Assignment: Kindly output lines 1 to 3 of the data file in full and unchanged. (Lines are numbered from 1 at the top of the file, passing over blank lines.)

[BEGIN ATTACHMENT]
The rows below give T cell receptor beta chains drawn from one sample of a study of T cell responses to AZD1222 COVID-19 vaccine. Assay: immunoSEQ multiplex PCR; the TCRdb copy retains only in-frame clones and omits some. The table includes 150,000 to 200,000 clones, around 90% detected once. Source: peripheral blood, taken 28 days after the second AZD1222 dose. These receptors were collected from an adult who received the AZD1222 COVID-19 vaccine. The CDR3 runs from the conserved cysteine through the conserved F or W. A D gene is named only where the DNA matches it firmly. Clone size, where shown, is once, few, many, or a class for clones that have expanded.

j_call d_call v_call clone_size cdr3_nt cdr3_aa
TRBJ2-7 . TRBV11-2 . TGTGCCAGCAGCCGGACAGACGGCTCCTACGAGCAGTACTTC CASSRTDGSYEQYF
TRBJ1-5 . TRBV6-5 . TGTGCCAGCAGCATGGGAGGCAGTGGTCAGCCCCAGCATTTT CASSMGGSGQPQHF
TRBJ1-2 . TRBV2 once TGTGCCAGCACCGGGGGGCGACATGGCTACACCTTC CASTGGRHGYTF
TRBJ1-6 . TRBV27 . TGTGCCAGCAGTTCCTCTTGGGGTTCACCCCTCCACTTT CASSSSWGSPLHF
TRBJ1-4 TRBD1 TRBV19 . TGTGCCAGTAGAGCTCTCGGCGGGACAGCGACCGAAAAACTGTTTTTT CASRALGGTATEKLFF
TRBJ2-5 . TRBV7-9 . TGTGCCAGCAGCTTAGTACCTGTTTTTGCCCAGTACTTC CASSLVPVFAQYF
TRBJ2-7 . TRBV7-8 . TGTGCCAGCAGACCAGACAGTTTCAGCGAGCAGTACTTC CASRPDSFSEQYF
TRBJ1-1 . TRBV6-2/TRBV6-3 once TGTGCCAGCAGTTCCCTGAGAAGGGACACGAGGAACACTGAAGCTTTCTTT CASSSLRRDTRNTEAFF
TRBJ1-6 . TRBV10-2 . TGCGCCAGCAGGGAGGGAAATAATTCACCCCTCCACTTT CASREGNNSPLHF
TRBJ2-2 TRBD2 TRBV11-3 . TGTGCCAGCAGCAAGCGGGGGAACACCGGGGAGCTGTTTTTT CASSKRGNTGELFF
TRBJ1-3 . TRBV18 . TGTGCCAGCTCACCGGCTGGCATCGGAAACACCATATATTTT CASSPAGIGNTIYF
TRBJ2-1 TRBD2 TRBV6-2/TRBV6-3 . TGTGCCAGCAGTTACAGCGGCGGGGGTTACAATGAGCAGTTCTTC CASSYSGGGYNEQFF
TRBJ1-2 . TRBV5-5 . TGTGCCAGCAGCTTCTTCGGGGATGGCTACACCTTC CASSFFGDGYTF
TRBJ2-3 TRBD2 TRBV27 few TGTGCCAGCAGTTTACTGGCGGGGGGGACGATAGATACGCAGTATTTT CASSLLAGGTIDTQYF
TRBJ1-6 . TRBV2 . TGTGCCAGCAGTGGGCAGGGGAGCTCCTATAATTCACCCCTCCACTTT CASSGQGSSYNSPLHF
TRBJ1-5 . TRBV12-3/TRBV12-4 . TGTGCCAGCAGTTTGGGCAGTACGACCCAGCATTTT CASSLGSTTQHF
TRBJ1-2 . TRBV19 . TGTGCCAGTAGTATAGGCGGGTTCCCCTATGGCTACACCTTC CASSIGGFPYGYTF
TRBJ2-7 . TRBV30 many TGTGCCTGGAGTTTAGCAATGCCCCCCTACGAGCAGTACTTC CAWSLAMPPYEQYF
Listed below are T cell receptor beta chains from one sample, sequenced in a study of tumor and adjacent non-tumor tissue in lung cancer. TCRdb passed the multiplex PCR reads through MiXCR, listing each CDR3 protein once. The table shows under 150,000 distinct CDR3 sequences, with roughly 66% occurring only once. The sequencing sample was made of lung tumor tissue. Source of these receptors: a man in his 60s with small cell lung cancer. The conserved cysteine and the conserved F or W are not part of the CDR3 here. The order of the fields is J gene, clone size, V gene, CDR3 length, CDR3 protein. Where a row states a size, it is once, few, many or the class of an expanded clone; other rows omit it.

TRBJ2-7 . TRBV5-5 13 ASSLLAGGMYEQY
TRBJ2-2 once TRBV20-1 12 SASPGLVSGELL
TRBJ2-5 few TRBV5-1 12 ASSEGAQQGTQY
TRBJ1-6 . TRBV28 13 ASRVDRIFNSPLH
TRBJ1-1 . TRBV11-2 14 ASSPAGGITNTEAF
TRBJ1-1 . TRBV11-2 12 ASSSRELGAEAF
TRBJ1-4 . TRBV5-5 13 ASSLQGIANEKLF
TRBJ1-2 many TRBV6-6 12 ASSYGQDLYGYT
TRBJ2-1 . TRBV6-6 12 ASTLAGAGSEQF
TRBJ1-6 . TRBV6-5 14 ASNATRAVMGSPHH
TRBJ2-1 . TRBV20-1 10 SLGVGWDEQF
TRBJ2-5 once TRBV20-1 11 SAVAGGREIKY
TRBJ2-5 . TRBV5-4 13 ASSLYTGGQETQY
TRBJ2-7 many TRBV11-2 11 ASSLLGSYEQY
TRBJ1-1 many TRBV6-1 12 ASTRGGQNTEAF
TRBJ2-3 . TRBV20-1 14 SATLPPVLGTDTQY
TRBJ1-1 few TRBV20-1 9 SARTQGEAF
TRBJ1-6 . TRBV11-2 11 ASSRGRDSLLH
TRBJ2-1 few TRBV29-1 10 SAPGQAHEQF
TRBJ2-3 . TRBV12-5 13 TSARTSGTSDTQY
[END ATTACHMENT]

The rows below give T cell receptor beta chains drawn from one sample of a study of T cell responses to AZD1222 COVID-19 vaccine. Assay: immunoSEQ multiplex PCR; the TCRdb copy retains only in-frame clones and omits some. The table includes 150,000 to 200,000 clones, around 90% detected once. Source: peripheral blood, taken 28 days after the second AZD1222 dose. These receptors were collected from an adult who received the AZD1222 COVID-19 vaccine. The CDR3 runs from the conserved cysteine through the conserved F or W. A D gene is named only where the DNA matches it firmly. Clone size, where shown, is once, few, many, or a class for clones that have expanded.

j_call d_call v_call clone_size cdr3_nt cdr3_aa
TRBJ2-7 . TRBV11-2 . TGTGCCAGCAGCCGGACAGACGGCTCCTACGAGCAGTACTTC CASSRTDGSYEQYF